“1 de Junho, dia da criança, cantamos com alegria é dia da criança…1 de Junho, dia da criança, cantamos com alegria é dia da criança!”
Happy Children’s Day! Well, technically it was yesterday, but I wrote this yesterday and posting it late is better than never, right? That’s what I’m telling myself.
June 1st marks National Children’s Day in Mozambique and many other African countries, as well as Portugal and several European countries. In the US, Children’s Day is technically the first Sunday in June (although I’m fairly certain I never got a parade or cake on this day, so I don’t buy it and I think we’re doing something wrong).
The day was designated during the 1925 Geneva Conference as part of the Declaration of the Rights of the child. The document includes 10 rights that should be guaranteed to every child:
- The right to equality without distinction of race, national origin or religion
- The right to protections for the child’s social, mental and physical development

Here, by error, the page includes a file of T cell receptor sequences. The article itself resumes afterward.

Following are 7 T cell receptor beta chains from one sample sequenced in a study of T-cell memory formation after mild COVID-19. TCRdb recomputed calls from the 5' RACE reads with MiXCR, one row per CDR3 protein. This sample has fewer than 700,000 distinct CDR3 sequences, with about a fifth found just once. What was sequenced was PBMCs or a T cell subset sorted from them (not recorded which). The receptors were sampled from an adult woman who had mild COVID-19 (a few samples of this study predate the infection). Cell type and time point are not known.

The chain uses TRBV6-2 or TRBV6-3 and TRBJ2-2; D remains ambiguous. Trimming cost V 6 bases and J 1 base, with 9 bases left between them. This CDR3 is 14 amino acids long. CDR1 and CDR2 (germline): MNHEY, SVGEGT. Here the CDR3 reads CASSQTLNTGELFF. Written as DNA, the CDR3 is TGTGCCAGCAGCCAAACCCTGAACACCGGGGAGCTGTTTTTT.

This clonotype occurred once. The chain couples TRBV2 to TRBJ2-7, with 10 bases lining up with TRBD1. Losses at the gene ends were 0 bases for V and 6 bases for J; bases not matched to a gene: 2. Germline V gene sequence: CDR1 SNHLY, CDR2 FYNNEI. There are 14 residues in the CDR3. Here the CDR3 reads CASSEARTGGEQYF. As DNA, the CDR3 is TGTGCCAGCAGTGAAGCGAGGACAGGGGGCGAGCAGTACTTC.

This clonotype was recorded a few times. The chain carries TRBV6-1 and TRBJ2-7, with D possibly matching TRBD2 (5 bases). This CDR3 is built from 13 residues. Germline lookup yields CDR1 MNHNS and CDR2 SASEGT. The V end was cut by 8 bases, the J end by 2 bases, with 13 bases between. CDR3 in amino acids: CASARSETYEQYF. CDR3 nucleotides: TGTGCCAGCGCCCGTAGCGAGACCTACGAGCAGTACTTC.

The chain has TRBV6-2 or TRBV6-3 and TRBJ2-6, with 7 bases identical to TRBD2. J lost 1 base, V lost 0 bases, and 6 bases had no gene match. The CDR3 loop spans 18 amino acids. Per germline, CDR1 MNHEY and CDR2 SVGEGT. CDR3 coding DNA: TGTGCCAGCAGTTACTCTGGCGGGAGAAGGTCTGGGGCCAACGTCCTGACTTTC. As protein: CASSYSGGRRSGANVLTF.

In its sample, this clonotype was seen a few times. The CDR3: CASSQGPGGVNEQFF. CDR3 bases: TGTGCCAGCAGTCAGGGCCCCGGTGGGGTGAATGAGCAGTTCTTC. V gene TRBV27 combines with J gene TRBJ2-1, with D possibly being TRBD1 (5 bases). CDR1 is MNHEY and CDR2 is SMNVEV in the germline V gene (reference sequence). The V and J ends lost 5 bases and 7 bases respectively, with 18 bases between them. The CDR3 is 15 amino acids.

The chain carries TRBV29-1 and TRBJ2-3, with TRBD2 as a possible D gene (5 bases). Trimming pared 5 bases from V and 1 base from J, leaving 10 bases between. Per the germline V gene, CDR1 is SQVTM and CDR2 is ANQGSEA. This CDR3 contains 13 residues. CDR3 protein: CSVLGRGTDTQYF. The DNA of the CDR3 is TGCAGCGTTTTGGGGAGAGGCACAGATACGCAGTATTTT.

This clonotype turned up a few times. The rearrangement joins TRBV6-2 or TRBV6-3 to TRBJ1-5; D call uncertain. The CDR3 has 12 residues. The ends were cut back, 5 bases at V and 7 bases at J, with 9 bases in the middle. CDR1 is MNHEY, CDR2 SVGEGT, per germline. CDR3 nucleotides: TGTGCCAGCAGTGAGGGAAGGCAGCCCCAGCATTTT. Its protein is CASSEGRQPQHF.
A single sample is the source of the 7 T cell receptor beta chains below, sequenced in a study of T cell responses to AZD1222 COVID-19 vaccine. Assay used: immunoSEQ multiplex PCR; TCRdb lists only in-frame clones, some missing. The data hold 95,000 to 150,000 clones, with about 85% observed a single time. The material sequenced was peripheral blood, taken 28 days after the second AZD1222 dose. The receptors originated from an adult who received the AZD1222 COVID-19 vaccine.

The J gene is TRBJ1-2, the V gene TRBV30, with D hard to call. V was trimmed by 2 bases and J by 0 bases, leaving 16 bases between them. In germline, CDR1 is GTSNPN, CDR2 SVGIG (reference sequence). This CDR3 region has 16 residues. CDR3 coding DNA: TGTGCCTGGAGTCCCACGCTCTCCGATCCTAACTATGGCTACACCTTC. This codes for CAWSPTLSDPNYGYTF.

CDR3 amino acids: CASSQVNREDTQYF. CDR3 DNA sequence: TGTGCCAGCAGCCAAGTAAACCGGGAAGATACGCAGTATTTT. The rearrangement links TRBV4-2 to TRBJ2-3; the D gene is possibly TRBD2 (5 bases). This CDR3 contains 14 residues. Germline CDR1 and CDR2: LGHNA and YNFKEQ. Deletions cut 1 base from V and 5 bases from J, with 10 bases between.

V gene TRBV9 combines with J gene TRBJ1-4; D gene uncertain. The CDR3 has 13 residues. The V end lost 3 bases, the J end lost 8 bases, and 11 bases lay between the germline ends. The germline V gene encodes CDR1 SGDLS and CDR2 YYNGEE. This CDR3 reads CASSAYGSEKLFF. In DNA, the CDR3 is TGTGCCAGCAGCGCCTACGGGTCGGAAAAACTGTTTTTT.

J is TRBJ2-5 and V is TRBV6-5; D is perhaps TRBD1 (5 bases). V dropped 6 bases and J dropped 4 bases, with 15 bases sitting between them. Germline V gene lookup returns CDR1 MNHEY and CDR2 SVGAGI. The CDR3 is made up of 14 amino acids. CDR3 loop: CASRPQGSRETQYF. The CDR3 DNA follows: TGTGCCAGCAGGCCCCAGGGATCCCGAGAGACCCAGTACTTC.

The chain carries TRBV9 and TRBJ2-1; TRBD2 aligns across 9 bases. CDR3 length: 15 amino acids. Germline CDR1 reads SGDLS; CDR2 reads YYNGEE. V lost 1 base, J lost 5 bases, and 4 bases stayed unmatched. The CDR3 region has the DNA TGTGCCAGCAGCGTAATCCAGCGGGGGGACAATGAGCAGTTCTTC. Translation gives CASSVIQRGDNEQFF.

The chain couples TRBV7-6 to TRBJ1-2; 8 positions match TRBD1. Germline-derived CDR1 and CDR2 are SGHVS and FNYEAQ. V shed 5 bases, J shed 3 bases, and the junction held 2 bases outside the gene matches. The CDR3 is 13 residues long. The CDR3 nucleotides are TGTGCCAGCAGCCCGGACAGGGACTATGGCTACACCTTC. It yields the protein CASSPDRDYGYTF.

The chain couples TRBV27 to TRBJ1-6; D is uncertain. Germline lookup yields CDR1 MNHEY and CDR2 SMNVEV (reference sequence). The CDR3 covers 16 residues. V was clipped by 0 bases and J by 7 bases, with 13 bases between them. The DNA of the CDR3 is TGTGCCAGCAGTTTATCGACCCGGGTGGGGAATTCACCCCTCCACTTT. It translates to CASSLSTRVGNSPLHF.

- The right to a name and nationality
- The right to adequate medical care, nutrition and housing
- The right to special education and treatment for differently-abled children
- The right to understanding and love from both society and parents
- The right to recreational activities and free education
- The right to be among the first to receive relief in extraneous circumstances
- The right to protection against all forms of neglect, cruelty and exploitation
- The right to be brought up with understanding, friendship, and tolerance among a universal spirit of brotherhood
Quite the list. In Mozambique this day is celebrated just about everywhere: at home, in school, on the streets. Many children don’t have classes on June 1st, while others will gather at school and spend the day playing games, sharing food, singing the song above, and forming small parades through the streets with hand-painted signs. It’s also customary to give a small gift to children, younger siblings or family members on this day—people will celebrate with anything from a piece of candy to an entire cake.
So, in conclusion for a brief post that quickly turned into a lengthy one, this write-up is dedicated to my 4 stellar host siblings (who will probably never see this, but deserve it none-the-less). They work hard every day going to school, cooking meals, carrying water and doing housework. They may be younger than me, but I will always look up to them.